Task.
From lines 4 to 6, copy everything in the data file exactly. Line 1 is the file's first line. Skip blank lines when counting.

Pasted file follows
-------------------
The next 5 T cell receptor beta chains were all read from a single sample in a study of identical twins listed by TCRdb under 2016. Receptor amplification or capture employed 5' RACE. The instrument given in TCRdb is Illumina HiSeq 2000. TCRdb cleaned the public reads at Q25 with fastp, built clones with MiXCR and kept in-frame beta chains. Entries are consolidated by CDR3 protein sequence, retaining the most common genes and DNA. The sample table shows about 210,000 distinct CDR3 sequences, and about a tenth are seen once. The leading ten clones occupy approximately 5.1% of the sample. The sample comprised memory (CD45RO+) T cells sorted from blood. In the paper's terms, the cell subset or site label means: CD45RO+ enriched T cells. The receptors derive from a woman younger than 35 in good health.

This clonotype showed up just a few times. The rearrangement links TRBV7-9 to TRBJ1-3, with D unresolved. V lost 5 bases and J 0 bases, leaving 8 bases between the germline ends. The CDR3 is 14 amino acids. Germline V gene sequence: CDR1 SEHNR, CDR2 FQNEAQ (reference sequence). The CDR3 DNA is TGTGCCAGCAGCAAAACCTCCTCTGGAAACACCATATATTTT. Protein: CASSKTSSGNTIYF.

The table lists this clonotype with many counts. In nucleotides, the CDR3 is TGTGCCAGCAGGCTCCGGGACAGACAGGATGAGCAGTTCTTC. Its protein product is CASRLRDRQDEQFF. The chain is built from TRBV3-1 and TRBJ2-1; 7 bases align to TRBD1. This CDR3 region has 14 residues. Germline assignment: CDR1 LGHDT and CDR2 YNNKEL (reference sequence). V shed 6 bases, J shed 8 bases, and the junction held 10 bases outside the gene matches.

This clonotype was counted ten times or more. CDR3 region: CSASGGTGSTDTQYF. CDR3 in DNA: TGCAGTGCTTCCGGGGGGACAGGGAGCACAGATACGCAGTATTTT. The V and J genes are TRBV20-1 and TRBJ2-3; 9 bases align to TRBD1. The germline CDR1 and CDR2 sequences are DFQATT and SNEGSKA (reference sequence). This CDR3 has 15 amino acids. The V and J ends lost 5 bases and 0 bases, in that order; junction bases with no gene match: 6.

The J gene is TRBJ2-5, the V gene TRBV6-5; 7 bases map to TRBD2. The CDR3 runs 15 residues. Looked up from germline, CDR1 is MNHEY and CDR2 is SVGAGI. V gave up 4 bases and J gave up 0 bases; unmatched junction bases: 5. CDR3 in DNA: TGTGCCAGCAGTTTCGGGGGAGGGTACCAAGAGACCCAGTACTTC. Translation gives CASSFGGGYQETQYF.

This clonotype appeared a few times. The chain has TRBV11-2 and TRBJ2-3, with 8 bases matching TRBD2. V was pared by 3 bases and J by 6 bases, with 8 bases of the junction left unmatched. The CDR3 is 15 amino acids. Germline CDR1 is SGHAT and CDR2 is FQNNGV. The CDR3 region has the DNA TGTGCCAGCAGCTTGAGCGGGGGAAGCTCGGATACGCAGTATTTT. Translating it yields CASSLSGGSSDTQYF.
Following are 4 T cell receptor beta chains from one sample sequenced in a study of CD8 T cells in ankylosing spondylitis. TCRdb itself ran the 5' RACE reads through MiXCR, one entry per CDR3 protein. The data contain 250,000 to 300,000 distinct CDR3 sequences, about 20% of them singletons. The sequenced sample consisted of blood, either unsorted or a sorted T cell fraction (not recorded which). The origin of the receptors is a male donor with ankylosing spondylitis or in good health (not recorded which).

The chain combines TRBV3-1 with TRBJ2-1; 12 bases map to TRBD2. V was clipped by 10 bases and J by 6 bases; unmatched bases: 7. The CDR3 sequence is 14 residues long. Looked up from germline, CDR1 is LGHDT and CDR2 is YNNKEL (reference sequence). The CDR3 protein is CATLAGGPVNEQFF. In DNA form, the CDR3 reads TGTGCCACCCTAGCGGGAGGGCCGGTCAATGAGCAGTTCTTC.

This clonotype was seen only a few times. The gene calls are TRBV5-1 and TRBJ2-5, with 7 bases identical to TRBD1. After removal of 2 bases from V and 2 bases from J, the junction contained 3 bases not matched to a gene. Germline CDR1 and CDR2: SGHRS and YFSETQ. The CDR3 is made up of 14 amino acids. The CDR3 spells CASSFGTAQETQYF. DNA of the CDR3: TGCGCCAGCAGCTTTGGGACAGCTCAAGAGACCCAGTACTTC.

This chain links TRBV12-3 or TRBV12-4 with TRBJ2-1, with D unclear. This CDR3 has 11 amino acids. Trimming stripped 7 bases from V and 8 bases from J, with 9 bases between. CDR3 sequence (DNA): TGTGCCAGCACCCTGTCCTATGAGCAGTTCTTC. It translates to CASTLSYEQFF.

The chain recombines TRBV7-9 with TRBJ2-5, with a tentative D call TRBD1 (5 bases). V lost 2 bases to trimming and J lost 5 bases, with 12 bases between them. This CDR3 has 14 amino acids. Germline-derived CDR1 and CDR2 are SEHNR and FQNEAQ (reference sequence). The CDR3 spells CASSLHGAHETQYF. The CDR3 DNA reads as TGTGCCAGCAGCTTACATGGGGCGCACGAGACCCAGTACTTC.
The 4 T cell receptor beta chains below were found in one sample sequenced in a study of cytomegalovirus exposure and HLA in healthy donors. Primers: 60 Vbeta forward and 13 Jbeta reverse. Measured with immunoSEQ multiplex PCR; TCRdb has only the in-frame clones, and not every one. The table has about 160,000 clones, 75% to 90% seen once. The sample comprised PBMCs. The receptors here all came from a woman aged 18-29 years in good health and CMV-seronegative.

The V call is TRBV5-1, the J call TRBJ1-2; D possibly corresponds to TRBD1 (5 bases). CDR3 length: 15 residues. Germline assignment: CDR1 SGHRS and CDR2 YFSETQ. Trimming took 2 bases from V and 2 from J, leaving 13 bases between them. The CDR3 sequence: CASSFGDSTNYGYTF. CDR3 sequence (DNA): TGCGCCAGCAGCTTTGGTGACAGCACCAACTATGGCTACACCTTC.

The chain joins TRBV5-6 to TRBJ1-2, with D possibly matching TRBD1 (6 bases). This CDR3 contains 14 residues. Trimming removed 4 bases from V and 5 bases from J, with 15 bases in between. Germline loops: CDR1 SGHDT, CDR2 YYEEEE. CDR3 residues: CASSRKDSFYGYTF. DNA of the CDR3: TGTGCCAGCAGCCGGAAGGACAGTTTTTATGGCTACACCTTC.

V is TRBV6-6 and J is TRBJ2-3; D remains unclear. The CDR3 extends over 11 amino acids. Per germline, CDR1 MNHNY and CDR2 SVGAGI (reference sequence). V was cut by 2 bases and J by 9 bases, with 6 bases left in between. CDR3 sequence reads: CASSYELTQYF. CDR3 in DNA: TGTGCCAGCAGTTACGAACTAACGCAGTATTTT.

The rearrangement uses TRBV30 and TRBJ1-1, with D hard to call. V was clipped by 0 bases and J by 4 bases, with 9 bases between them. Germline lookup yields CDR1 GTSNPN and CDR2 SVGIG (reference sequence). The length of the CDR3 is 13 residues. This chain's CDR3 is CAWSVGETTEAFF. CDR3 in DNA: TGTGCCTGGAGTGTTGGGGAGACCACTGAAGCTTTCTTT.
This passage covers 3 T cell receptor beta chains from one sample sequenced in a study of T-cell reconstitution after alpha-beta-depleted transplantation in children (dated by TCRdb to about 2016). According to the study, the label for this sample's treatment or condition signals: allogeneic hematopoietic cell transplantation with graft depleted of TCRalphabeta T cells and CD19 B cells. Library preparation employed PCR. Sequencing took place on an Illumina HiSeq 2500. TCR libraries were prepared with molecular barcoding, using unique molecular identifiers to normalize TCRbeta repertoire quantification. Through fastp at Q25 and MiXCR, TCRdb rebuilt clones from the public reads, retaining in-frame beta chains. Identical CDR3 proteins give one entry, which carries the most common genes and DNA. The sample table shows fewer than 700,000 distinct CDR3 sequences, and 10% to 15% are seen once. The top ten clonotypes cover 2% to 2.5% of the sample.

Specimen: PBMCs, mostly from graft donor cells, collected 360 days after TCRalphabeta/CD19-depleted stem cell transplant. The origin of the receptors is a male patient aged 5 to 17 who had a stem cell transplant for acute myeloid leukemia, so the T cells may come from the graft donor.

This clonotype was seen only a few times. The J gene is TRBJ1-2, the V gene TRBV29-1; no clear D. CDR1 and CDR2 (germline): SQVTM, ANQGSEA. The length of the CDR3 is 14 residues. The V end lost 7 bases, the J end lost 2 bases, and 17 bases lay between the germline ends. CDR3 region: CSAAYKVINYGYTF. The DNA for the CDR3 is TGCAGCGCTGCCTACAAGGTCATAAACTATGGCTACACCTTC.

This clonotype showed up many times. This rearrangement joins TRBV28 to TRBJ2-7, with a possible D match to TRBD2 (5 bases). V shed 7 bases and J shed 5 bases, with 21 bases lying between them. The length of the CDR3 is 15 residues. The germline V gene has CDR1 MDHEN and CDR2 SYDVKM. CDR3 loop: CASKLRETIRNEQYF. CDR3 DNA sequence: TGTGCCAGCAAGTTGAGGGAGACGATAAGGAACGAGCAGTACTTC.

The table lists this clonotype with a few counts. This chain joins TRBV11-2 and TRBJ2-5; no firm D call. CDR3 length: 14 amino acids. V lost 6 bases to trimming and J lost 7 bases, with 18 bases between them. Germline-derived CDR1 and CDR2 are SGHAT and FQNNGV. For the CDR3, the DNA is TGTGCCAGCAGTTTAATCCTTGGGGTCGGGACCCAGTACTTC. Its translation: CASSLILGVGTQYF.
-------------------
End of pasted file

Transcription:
This clonotype was counted ten times or more. CDR3 region: CSASGGTGSTDTQYF. CDR3 in DNA: TGCAGTGCTTCCGGGGGGACAGGGAGCACAGATACGCAGTATTTT. The V and J genes are TRBV20-1 and TRBJ2-3; 9 bases align to TRBD1. The germline CDR1 and CDR2 sequences are DFQATT and SNEGSKA (reference sequence). This CDR3 has 15 amino acids. The V and J ends lost 5 bases and 0 bases, in that order; junction bases with no gene match: 6.

The J gene is TRBJ2-5, the V gene TRBV6-5; 7 bases map to TRBD2. The CDR3 runs 15 residues. Looked up from germline, CDR1 is MNHEY and CDR2 is SVGAGI. V gave up 4 bases and J gave up 0 bases; unmatched junction bases: 5. CDR3 in DNA: TGTGCCAGCAGTTTCGGGGGAGGGTACCAAGAGACCCAGTACTTC. Translation gives CASSFGGGYQETQYF.

This clonotype appeared a few times. The chain has TRBV11-2 and TRBJ2-3, with 8 bases matching TRBD2. V was pared by 3 bases and J by 6 bases, with 8 bases of the junction left unmatched. The CDR3 is 15 amino acids. Germline CDR1 is SGHAT and CDR2 is FQNNGV. The CDR3 region has the DNA TGTGCCAGCAGCTTGAGCGGGGGAAGCTCGGATACGCAGTATTTT. Translating it yields CASSLSGGSSDTQYF.